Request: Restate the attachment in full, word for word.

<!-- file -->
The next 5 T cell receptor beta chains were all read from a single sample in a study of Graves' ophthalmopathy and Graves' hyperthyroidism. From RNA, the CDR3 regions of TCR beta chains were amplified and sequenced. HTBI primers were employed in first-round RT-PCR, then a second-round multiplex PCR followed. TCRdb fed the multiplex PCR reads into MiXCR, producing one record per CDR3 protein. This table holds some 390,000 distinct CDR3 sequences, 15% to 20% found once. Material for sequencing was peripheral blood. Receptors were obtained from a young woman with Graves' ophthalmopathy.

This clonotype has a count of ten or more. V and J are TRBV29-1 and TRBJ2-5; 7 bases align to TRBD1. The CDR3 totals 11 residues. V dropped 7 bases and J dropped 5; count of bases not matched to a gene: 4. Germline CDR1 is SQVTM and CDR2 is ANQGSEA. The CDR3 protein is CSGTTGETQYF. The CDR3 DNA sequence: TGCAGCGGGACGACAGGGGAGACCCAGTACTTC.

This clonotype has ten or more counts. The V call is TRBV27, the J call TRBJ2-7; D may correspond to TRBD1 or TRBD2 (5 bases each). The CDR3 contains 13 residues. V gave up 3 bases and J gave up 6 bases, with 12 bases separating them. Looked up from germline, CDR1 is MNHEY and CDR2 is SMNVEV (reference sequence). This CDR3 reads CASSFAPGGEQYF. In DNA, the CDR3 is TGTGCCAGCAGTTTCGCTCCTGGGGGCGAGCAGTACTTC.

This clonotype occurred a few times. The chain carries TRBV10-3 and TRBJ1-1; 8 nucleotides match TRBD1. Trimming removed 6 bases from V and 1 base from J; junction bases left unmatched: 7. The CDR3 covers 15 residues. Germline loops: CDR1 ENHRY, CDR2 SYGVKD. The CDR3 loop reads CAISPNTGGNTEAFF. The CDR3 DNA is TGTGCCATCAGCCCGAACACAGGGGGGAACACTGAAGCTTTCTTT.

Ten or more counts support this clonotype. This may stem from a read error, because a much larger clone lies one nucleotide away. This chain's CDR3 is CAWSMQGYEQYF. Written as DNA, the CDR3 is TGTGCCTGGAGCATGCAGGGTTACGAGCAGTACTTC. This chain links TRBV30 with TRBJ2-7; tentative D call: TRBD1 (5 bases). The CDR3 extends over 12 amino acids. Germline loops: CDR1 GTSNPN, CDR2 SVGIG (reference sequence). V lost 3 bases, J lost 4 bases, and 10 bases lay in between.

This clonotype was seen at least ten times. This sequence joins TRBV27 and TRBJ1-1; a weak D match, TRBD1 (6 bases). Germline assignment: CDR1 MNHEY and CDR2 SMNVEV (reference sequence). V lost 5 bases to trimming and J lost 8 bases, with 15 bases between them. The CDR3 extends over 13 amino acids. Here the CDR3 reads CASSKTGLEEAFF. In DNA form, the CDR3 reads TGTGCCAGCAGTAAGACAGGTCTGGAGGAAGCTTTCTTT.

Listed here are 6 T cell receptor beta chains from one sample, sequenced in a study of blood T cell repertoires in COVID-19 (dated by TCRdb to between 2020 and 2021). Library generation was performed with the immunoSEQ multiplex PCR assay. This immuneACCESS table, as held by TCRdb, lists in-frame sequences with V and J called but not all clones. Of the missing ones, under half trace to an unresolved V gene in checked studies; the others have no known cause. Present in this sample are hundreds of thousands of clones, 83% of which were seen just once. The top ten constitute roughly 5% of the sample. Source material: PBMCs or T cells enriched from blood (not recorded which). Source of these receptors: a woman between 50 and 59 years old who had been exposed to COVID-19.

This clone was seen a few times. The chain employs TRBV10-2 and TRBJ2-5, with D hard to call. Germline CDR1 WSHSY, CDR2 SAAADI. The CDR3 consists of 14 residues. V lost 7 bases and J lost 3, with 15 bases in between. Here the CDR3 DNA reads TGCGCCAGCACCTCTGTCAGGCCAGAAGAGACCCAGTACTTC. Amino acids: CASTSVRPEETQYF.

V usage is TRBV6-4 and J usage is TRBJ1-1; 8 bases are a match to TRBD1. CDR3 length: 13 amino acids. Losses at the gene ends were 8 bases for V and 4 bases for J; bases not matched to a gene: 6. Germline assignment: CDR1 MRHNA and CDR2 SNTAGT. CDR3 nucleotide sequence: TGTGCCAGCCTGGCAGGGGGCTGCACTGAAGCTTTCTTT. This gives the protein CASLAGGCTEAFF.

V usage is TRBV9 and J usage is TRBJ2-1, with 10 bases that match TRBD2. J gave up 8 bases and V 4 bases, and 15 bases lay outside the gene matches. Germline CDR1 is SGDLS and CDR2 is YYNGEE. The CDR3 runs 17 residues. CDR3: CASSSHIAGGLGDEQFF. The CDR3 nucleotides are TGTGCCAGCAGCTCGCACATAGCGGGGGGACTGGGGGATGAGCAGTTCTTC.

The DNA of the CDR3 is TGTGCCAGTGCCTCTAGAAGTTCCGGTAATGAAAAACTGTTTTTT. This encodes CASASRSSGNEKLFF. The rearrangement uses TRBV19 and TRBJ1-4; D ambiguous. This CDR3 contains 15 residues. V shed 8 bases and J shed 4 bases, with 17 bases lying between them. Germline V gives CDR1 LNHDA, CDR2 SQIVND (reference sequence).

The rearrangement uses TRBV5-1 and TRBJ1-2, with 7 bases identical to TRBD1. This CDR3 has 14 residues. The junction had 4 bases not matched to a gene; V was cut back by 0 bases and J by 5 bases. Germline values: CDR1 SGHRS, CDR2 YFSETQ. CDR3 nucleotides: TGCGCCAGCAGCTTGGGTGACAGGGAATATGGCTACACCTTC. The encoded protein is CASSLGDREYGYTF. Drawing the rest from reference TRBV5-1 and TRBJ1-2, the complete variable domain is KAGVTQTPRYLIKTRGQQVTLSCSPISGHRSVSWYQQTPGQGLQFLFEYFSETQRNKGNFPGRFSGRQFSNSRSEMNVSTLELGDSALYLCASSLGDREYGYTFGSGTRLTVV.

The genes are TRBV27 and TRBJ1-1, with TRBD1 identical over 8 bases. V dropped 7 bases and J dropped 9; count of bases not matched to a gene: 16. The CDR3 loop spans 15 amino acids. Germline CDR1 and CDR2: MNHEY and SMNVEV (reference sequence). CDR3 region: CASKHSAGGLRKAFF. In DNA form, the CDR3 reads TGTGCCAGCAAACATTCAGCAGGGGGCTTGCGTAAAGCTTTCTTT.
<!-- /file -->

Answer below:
The next 5 T cell receptor beta chains were all read from a single sample in a study of Graves' ophthalmopathy and Graves' hyperthyroidism. From RNA, the CDR3 regions of TCR beta chains were amplified and sequenced. HTBI primers were employed in first-round RT-PCR, then a second-round multiplex PCR followed. TCRdb fed the multiplex PCR reads into MiXCR, producing one record per CDR3 protein. This table holds some 390,000 distinct CDR3 sequences, 15% to 20% found once. Material for sequencing was peripheral blood. Receptors were obtained from a young woman with Graves' ophthalmopathy.

This clonotype has a count of ten or more. V and J are TRBV29-1 and TRBJ2-5; 7 bases align to TRBD1. The CDR3 totals 11 residues. V dropped 7 bases and J dropped 5; count of bases not matched to a gene: 4. Germline CDR1 is SQVTM and CDR2 is ANQGSEA. The CDR3 protein is CSGTTGETQYF. The CDR3 DNA sequence: TGCAGCGGGACGACAGGGGAGACCCAGTACTTC.

This clonotype has ten or more counts. The V call is TRBV27, the J call TRBJ2-7; D may correspond to TRBD1 or TRBD2 (5 bases each). The CDR3 contains 13 residues. V gave up 3 bases and J gave up 6 bases, with 12 bases separating them. Looked up from germline, CDR1 is MNHEY and CDR2 is SMNVEV (reference sequence). This CDR3 reads CASSFAPGGEQYF. In DNA, the CDR3 is TGTGCCAGCAGTTTCGCTCCTGGGGGCGAGCAGTACTTC.

This clonotype occurred a few times. The chain carries TRBV10-3 and TRBJ1-1; 8 nucleotides match TRBD1. Trimming removed 6 bases from V and 1 base from J; junction bases left unmatched: 7. The CDR3 covers 15 residues. Germline loops: CDR1 ENHRY, CDR2 SYGVKD. The CDR3 loop reads CAISPNTGGNTEAFF. The CDR3 DNA is TGTGCCATCAGCCCGAACACAGGGGGGAACACTGAAGCTTTCTTT.

Ten or more counts support this clonotype. This may stem from a read error, because a much larger clone lies one nucleotide away. This chain's CDR3 is CAWSMQGYEQYF. Written as DNA, the CDR3 is TGTGCCTGGAGCATGCAGGGTTACGAGCAGTACTTC. This chain links TRBV30 with TRBJ2-7; tentative D call: TRBD1 (5 bases). The CDR3 extends over 12 amino acids. Germline loops: CDR1 GTSNPN, CDR2 SVGIG (reference sequence). V lost 3 bases, J lost 4 bases, and 10 bases lay in between.

This clonotype was seen at least ten times. This sequence joins TRBV27 and TRBJ1-1; a weak D match, TRBD1 (6 bases). Germline assignment: CDR1 MNHEY and CDR2 SMNVEV (reference sequence). V lost 5 bases to trimming and J lost 8 bases, with 15 bases between them. The CDR3 extends over 13 amino acids. Here the CDR3 reads CASSKTGLEEAFF. In DNA form, the CDR3 reads TGTGCCAGCAGTAAGACAGGTCTGGAGGAAGCTTTCTTT.

Listed here are 6 T cell receptor beta chains from one sample, sequenced in a study of blood T cell repertoires in COVID-19 (dated by TCRdb to between 2020 and 2021). Library generation was performed with the immunoSEQ multiplex PCR assay. This immuneACCESS table, as held by TCRdb, lists in-frame sequences with V and J called but not all clones. Of the missing ones, under half trace to an unresolved V gene in checked studies; the others have no known cause. Present in this sample are hundreds of thousands of clones, 83% of which were seen just once. The top ten constitute roughly 5% of the sample. Source material: PBMCs or T cells enriched from blood (not recorded which). Source of these receptors: a woman between 50 and 59 years old who had been exposed to COVID-19.

This clone was seen a few times. The chain employs TRBV10-2 and TRBJ2-5, with D hard to call. Germline CDR1 WSHSY, CDR2 SAAADI. The CDR3 consists of 14 residues. V lost 7 bases and J lost 3, with 15 bases in between. Here the CDR3 DNA reads TGCGCCAGCACCTCTGTCAGGCCAGAAGAGACCCAGTACTTC. Amino acids: CASTSVRPEETQYF.

V usage is TRBV6-4 and J usage is TRBJ1-1; 8 bases are a match to TRBD1. CDR3 length: 13 amino acids. Losses at the gene ends were 8 bases for V and 4 bases for J; bases not matched to a gene: 6. Germline assignment: CDR1 MRHNA and CDR2 SNTAGT. CDR3 nucleotide sequence: TGTGCCAGCCTGGCAGGGGGCTGCACTGAAGCTTTCTTT. This gives the protein CASLAGGCTEAFF.

V usage is TRBV9 and J usage is TRBJ2-1, with 10 bases that match TRBD2. J gave up 8 bases and V 4 bases, and 15 bases lay outside the gene matches. Germline CDR1 is SGDLS and CDR2 is YYNGEE. The CDR3 runs 17 residues. CDR3: CASSSHIAGGLGDEQFF. The CDR3 nucleotides are TGTGCCAGCAGCTCGCACATAGCGGGGGGACTGGGGGATGAGCAGTTCTTC.

The DNA of the CDR3 is TGTGCCAGTGCCTCTAGAAGTTCCGGTAATGAAAAACTGTTTTTT. This encodes CASASRSSGNEKLFF. The rearrangement uses TRBV19 and TRBJ1-4; D ambiguous. This CDR3 contains 15 residues. V shed 8 bases and J shed 4 bases, with 17 bases lying between them. Germline V gives CDR1 LNHDA, CDR2 SQIVND (reference sequence).

The rearrangement uses TRBV5-1 and TRBJ1-2, with 7 bases identical to TRBD1. This CDR3 has 14 residues. The junction had 4 bases not matched to a gene; V was cut back by 0 bases and J by 5 bases. Germline values: CDR1 SGHRS, CDR2 YFSETQ. CDR3 nucleotides: TGCGCCAGCAGCTTGGGTGACAGGGAATATGGCTACACCTTC. The encoded protein is CASSLGDREYGYTF. Drawing the rest from reference TRBV5-1 and TRBJ1-2, the complete variable domain is KAGVTQTPRYLIKTRGQQVTLSCSPISGHRSVSWYQQTPGQGLQFLFEYFSETQRNKGNFPGRFSGRQFSNSRSEMNVSTLELGDSALYLCASSLGDREYGYTFGSGTRLTVV.

The genes are TRBV27 and TRBJ1-1, with TRBD1 identical over 8 bases. V dropped 7 bases and J dropped 9; count of bases not matched to a gene: 16. The CDR3 loop spans 15 amino acids. Germline CDR1 and CDR2: MNHEY and SMNVEV (reference sequence). CDR3 region: CASKHSAGGLRKAFF. In DNA form, the CDR3 reads TGTGCCAGCAAACATTCAGCAGGGGGCTTGCGTAAAGCTTTCTTT.